If the driver wants to move into the right lane (bottom lane), he or she should look into the purple and neon blue area.  Again, actually turn and look.  

And you should look before you make your move.  I occasionally will look as I’m changing lanes, which has led to a swift adjustment back into my original lane. If you do end up getting into one of those situations where you got lazy and didn’t look, and you happen to be running into someone, don’t keep going into that lane.  Go back to your original spot, maybe show some sort of apologetic gesture (not the middle finger), and wait until the coast is clear for you to move into the lane.

It really should be obvious—just look where you want to go.  If someone’s there, don’t go yet.  If someone’s coming up behind you super fast, don’t go.  If no one’s in the space you wish to occupy, go for it.

B. When backing out of a parking space

The main thing to remember here is to back out of a parking space slowly.  You never know what crazy driver/pedestrian is going to wander behind you.  Again, look behind you and to the sides.  You can follow a general pattern when backing out of a space:  look to the right, look to the left, back out a little bit, stop.  Look to the right, look to the left, back out a little, stop.  Do this until you’re more than half way out of the space.  After assuring that you won’t hit anyone or anything, you can go ahead and finish your maneuver to exit the parking space.  Sounds simple, but I’m pretty sure some people just don’t look…. or look once and assume that’s sufficient.  Or back up too far when someone’s behind them waiting to pull into the spot and get dangerously close to hitting them.  *Awareness of surroundings is key*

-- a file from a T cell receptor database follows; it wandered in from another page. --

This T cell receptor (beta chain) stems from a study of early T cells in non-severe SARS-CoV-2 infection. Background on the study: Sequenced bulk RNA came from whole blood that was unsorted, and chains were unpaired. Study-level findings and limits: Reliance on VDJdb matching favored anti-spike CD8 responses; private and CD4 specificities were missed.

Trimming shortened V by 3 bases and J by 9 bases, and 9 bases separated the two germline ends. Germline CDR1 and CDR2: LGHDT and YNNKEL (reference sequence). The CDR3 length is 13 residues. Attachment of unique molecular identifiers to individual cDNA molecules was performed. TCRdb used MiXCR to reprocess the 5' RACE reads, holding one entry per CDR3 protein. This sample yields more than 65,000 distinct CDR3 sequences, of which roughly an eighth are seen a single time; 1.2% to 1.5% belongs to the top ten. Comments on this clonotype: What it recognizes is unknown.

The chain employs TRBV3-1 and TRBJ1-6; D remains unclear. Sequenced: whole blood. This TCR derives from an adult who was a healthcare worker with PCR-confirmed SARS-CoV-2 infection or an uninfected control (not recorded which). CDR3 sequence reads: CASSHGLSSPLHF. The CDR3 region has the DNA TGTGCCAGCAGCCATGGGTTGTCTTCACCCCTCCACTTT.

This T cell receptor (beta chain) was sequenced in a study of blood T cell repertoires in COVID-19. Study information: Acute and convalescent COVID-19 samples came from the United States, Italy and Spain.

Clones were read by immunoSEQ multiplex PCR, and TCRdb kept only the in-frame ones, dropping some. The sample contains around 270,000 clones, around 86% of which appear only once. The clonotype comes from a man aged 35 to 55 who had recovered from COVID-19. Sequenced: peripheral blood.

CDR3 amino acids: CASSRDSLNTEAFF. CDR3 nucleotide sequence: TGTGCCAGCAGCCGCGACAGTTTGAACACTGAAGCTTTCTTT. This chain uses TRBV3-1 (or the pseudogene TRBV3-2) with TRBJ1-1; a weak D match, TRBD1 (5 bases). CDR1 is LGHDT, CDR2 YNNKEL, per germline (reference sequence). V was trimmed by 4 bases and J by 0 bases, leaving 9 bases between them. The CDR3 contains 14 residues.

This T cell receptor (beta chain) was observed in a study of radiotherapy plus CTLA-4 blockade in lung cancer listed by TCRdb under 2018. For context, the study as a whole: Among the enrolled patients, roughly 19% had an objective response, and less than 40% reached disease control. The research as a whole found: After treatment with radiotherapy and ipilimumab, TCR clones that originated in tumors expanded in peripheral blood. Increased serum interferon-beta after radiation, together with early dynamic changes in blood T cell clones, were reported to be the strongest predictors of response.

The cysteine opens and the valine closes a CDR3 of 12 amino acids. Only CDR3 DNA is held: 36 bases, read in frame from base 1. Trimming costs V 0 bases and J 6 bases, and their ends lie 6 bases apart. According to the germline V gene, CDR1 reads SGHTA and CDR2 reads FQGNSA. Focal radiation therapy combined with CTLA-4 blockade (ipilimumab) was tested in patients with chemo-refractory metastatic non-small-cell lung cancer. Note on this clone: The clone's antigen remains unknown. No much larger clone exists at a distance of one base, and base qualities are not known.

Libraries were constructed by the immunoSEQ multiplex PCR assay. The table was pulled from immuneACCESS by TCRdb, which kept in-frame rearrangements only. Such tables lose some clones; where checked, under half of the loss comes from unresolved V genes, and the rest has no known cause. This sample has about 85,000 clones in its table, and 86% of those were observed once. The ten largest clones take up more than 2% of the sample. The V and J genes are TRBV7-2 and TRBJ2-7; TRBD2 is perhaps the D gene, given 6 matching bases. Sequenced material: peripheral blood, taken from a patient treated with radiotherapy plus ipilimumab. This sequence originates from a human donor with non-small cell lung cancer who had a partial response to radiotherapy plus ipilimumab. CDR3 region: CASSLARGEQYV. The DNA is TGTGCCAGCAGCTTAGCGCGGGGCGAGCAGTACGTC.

Or—you could just avoid Walmart parking lots during peak shopping hours.

[[this post has been in the works for a couple days now, and as I was coming home from work today, this old fart in a Mercury decided to merge into me after I had changed lanes.  He wasn’t signaling either.  I honked my horn, and saw him turn to see me.  About two second later, still not signalling, he tries to push his way into my lane in front of me.  So, I sorta angrily passed him in an exit only lane, and yeah.  But seriously people!  There was plenty of space after to me to get into the lane and it’s not like the lane was ending any time soon.  Also, if you cut someone off, SPEED THE FUCK UP!  Didn’t I post that a long time ago?!  Ugh.  Anywho.  End mini-rant.]]